Algerian Christian ‘Free at Last’

ALGIERS – Idir Hamdad is a native Algerian. He was born into and raised in a Muslim home. In 2002, he and his family converted to Christianity which led to harassment from their neighbors. Islam is the state religion in Algeria, so conversion to any other religion is considered apostasy and is punishable by death. Nonetheless, Idir and his family became involved in a local church where he became involved in the children’s ministry.

In April 2016, Idir traveled abroad to attend a workshop related to the children’s ministry. When he returned at the end of the month, he was stopped and apprehended by customs officials. His crime? He was carrying a Bible, some cross-shaped key rings, and some Christian books.

Idir described his eight-hour detention as police officers pouring over him like rain. “Are you a Christian? Where did you come from? Who gave you these items? Who are they for?” He was allowed no food or water during the interrogation and the police confiscated his Bible and the other items he had brought along upon his return.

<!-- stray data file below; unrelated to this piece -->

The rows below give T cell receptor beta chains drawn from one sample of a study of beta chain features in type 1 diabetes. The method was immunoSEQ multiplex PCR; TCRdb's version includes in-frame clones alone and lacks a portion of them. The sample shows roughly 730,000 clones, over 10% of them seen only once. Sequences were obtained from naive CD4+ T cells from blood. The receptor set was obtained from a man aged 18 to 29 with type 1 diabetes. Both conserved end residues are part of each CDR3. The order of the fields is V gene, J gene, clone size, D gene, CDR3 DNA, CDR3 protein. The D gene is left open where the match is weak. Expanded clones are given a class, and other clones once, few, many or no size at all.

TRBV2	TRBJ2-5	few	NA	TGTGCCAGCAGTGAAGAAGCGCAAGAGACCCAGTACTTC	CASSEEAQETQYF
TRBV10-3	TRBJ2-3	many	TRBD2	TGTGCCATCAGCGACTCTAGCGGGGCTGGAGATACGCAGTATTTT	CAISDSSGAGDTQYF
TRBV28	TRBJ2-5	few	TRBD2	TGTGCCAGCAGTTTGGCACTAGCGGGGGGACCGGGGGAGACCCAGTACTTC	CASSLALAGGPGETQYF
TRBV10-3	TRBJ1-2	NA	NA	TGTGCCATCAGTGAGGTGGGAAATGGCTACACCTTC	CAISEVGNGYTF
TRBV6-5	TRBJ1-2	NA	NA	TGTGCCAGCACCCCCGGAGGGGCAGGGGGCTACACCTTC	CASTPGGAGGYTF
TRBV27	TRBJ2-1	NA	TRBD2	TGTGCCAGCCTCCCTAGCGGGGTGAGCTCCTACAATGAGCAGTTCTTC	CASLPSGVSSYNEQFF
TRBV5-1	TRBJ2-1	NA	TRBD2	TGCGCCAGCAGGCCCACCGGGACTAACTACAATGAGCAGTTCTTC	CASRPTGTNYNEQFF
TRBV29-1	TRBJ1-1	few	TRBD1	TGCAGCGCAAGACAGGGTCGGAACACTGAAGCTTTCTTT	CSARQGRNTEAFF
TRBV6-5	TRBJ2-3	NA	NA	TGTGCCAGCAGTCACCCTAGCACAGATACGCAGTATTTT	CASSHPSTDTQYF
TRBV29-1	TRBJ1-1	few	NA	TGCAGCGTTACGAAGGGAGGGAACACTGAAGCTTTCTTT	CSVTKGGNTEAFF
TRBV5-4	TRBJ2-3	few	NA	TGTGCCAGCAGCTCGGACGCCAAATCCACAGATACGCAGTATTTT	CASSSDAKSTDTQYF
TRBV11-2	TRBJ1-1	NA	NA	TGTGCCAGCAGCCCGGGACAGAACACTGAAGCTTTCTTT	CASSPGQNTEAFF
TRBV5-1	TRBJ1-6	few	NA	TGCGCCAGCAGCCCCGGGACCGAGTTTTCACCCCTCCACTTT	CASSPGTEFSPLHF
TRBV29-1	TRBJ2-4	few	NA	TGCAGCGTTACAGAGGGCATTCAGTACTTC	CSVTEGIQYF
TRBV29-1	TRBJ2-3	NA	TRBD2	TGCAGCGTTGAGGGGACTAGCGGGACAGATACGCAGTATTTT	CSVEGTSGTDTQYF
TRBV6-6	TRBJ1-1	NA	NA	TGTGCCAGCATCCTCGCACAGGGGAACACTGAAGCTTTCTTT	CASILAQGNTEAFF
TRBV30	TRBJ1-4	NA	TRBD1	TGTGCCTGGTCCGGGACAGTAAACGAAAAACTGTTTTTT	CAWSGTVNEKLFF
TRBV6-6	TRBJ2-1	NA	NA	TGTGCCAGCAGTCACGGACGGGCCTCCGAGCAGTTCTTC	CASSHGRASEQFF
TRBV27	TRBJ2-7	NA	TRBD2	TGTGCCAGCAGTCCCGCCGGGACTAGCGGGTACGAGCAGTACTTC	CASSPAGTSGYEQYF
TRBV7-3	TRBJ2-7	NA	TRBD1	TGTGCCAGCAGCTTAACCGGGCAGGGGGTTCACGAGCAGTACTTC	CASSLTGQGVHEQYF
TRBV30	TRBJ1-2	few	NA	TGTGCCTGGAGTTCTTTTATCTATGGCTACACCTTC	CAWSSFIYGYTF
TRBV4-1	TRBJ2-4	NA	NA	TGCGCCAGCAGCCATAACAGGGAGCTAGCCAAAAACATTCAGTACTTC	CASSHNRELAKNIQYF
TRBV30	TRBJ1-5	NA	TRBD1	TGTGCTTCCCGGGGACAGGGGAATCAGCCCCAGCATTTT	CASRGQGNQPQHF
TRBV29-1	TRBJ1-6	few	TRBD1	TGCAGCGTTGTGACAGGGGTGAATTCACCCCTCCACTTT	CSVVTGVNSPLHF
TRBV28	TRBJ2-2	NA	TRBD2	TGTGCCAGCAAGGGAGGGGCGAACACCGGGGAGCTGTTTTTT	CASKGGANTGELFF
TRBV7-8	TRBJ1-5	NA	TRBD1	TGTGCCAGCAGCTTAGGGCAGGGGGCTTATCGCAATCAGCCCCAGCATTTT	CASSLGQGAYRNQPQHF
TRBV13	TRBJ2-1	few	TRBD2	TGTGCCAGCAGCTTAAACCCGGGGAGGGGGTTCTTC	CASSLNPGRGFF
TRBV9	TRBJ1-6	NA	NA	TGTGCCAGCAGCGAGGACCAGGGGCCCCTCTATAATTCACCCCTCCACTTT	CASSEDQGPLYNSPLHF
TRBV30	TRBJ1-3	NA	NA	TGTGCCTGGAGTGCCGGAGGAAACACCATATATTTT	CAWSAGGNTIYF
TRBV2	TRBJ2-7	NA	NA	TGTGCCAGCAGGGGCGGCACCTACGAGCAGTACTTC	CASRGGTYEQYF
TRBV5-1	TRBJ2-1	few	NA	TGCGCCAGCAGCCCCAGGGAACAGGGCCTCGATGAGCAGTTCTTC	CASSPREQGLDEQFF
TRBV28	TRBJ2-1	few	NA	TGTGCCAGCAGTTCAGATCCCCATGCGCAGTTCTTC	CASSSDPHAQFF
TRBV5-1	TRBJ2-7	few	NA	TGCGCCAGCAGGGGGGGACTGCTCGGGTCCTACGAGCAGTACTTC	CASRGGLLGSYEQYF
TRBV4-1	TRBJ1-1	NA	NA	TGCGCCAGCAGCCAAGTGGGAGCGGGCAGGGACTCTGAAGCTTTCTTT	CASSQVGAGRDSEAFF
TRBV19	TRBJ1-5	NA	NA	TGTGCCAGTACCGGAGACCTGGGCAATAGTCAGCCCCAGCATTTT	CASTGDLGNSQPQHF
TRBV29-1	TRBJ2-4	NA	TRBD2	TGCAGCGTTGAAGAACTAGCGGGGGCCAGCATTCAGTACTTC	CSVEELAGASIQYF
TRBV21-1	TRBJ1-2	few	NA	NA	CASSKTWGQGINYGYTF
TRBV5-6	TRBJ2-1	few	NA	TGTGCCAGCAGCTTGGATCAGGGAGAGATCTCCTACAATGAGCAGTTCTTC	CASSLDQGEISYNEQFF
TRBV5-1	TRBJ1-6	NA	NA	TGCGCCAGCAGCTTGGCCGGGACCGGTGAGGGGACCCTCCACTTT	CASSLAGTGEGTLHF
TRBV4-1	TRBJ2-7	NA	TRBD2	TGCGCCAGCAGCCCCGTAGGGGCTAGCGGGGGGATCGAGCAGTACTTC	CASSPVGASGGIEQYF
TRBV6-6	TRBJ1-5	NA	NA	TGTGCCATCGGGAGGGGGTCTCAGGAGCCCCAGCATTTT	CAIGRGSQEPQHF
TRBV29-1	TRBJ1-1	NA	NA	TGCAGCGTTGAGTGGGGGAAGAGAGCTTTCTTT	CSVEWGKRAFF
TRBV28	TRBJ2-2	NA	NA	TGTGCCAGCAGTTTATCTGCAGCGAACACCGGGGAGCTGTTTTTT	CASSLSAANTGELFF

He thought his ordeal was over. It was not.

In March 2018, he discovered that a judgment had been handed down in the court of Dar-Wl-Beida five months earlier. He had been found guilty of importing unlicensed goods and sentenced to six months in prison and a fine of 20,000 Algerian Dinars.

Idir obtained obtain legal counsel and the prayer support of his Christian friends at his local church. In the meantime, the prosecutor in the case appealed to the court for a harsher sentence.

Nonetheless, the Lord clearly intervened when Idir appeared before a sympathetic judge on July 9th who determined that Idir had been prosecuted solely on the grounds that he is a Christian. The judge pronounced a “total acquittal.” In addition, the judge ordered the government to pay all costs and fees related to the case.

Idir declared, “I am so happy to be free at last. I no longer have to travel all the way to Algiers, about 200 kilometers, to present myself before the judge and to answer false and unjustified accusations.”

Idir’s problems seem to be over, but his pastor, Salah Chalah, who is also the Vice President of the Protestant Church of Algeria, reminded reporters that, “It’s important to remain vigilant until the Church in Algeria can get its full registration and becomes a social reality.”


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